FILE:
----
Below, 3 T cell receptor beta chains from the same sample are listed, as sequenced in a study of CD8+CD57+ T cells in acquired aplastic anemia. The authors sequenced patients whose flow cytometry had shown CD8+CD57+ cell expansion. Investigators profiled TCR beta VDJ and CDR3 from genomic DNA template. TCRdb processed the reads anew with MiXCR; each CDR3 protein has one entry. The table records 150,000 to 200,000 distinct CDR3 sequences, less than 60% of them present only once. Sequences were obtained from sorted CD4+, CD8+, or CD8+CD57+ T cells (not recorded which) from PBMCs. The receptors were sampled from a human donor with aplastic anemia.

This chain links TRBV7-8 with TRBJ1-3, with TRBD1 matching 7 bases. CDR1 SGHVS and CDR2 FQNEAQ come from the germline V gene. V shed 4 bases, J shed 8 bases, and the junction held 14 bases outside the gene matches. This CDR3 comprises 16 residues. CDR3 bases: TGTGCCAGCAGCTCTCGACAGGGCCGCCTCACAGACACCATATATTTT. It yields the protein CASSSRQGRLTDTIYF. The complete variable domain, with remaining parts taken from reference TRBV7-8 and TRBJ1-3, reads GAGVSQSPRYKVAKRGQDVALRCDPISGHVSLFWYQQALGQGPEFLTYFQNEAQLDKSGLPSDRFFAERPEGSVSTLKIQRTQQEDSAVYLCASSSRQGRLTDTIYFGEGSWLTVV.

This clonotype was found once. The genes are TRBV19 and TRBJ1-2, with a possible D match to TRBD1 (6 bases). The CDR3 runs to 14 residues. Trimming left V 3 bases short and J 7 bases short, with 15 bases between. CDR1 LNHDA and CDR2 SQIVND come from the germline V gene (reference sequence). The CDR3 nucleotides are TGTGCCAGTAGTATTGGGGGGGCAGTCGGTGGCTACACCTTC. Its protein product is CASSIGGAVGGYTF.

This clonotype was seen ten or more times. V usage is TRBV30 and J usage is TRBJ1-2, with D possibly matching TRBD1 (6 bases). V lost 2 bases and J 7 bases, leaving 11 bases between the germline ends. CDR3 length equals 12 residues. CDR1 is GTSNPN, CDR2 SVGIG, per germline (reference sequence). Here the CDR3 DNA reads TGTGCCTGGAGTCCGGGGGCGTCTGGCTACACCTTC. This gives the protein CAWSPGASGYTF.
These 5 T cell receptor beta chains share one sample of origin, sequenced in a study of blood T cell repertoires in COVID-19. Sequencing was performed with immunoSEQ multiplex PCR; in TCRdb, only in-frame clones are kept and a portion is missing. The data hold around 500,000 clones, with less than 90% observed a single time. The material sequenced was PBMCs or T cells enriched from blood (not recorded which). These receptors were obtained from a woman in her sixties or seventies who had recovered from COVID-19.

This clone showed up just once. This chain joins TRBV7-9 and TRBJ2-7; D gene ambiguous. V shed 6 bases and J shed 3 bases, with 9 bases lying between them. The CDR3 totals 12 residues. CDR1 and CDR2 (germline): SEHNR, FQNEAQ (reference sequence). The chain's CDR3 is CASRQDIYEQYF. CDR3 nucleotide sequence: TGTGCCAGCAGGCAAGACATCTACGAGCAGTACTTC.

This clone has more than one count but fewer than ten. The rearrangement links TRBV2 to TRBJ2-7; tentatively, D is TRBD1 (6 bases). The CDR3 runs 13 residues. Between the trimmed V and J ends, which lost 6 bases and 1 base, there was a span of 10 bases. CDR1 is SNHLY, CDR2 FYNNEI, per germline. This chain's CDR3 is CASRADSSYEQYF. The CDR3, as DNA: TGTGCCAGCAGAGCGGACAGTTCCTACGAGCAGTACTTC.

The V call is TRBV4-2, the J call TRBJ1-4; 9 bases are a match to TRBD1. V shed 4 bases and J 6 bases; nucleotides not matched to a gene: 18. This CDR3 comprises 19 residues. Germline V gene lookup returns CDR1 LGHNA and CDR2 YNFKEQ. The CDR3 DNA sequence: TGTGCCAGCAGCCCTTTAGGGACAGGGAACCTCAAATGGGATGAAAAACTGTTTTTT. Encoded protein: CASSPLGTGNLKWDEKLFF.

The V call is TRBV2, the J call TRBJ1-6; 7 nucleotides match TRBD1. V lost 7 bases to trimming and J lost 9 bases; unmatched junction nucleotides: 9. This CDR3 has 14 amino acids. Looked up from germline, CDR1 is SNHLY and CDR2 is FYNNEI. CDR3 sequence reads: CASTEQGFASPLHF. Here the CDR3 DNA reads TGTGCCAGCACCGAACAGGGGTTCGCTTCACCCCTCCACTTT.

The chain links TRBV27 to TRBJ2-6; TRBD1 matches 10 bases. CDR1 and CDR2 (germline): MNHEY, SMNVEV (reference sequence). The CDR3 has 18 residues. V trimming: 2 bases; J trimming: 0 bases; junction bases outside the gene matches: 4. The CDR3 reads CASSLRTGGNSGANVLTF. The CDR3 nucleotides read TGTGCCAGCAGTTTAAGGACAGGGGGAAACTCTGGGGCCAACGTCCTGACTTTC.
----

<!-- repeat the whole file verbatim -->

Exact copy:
Below, 3 T cell receptor beta chains from the same sample are listed, as sequenced in a study of CD8+CD57+ T cells in acquired aplastic anemia. The authors sequenced patients whose flow cytometry had shown CD8+CD57+ cell expansion. Investigators profiled TCR beta VDJ and CDR3 from genomic DNA template. TCRdb processed the reads anew with MiXCR; each CDR3 protein has one entry. The table records 150,000 to 200,000 distinct CDR3 sequences, less than 60% of them present only once. Sequences were obtained from sorted CD4+, CD8+, or CD8+CD57+ T cells (not recorded which) from PBMCs. The receptors were sampled from a human donor with aplastic anemia.

This chain links TRBV7-8 with TRBJ1-3, with TRBD1 matching 7 bases. CDR1 SGHVS and CDR2 FQNEAQ come from the germline V gene. V shed 4 bases, J shed 8 bases, and the junction held 14 bases outside the gene matches. This CDR3 comprises 16 residues. CDR3 bases: TGTGCCAGCAGCTCTCGACAGGGCCGCCTCACAGACACCATATATTTT. It yields the protein CASSSRQGRLTDTIYF. The complete variable domain, with remaining parts taken from reference TRBV7-8 and TRBJ1-3, reads GAGVSQSPRYKVAKRGQDVALRCDPISGHVSLFWYQQALGQGPEFLTYFQNEAQLDKSGLPSDRFFAERPEGSVSTLKIQRTQQEDSAVYLCASSSRQGRLTDTIYFGEGSWLTVV.

This clonotype was found once. The genes are TRBV19 and TRBJ1-2, with a possible D match to TRBD1 (6 bases). The CDR3 runs to 14 residues. Trimming left V 3 bases short and J 7 bases short, with 15 bases between. CDR1 LNHDA and CDR2 SQIVND come from the germline V gene (reference sequence). The CDR3 nucleotides are TGTGCCAGTAGTATTGGGGGGGCAGTCGGTGGCTACACCTTC. Its protein product is CASSIGGAVGGYTF.

This clonotype was seen ten or more times. V usage is TRBV30 and J usage is TRBJ1-2, with D possibly matching TRBD1 (6 bases). V lost 2 bases and J 7 bases, leaving 11 bases between the germline ends. CDR3 length equals 12 residues. CDR1 is GTSNPN, CDR2 SVGIG, per germline (reference sequence). Here the CDR3 DNA reads TGTGCCTGGAGTCCGGGGGCGTCTGGCTACACCTTC. This gives the protein CAWSPGASGYTF.
These 5 T cell receptor beta chains share one sample of origin, sequenced in a study of blood T cell repertoires in COVID-19. Sequencing was performed with immunoSEQ multiplex PCR; in TCRdb, only in-frame clones are kept and a portion is missing. The data hold around 500,000 clones, with less than 90% observed a single time. The material sequenced was PBMCs or T cells enriched from blood (not recorded which). These receptors were obtained from a woman in her sixties or seventies who had recovered from COVID-19.

This clone showed up just once. This chain joins TRBV7-9 and TRBJ2-7; D gene ambiguous. V shed 6 bases and J shed 3 bases, with 9 bases lying between them. The CDR3 totals 12 residues. CDR1 and CDR2 (germline): SEHNR, FQNEAQ (reference sequence). The chain's CDR3 is CASRQDIYEQYF. CDR3 nucleotide sequence: TGTGCCAGCAGGCAAGACATCTACGAGCAGTACTTC.

This clone has more than one count but fewer than ten. The rearrangement links TRBV2 to TRBJ2-7; tentatively, D is TRBD1 (6 bases). The CDR3 runs 13 residues. Between the trimmed V and J ends, which lost 6 bases and 1 base, there was a span of 10 bases. CDR1 is SNHLY, CDR2 FYNNEI, per germline. This chain's CDR3 is CASRADSSYEQYF. The CDR3, as DNA: TGTGCCAGCAGAGCGGACAGTTCCTACGAGCAGTACTTC.

The V call is TRBV4-2, the J call TRBJ1-4; 9 bases are a match to TRBD1. V shed 4 bases and J 6 bases; nucleotides not matched to a gene: 18. This CDR3 comprises 19 residues. Germline V gene lookup returns CDR1 LGHNA and CDR2 YNFKEQ. The CDR3 DNA sequence: TGTGCCAGCAGCCCTTTAGGGACAGGGAACCTCAAATGGGATGAAAAACTGTTTTTT. Encoded protein: CASSPLGTGNLKWDEKLFF.

The V call is TRBV2, the J call TRBJ1-6; 7 nucleotides match TRBD1. V lost 7 bases to trimming and J lost 9 bases; unmatched junction nucleotides: 9. This CDR3 has 14 amino acids. Looked up from germline, CDR1 is SNHLY and CDR2 is FYNNEI. CDR3 sequence reads: CASTEQGFASPLHF. Here the CDR3 DNA reads TGTGCCAGCACCGAACAGGGGTTCGCTTCACCCCTCCACTTT.

The chain links TRBV27 to TRBJ2-6; TRBD1 matches 10 bases. CDR1 and CDR2 (germline): MNHEY, SMNVEV (reference sequence). The CDR3 has 18 residues. V trimming: 2 bases; J trimming: 0 bases; junction bases outside the gene matches: 4. The CDR3 reads CASSLRTGGNSGANVLTF. The CDR3 nucleotides read TGTGCCAGCAGTTTAAGGACAGGGGGAAACTCTGGGGCCAACGTCCTGACTTTC.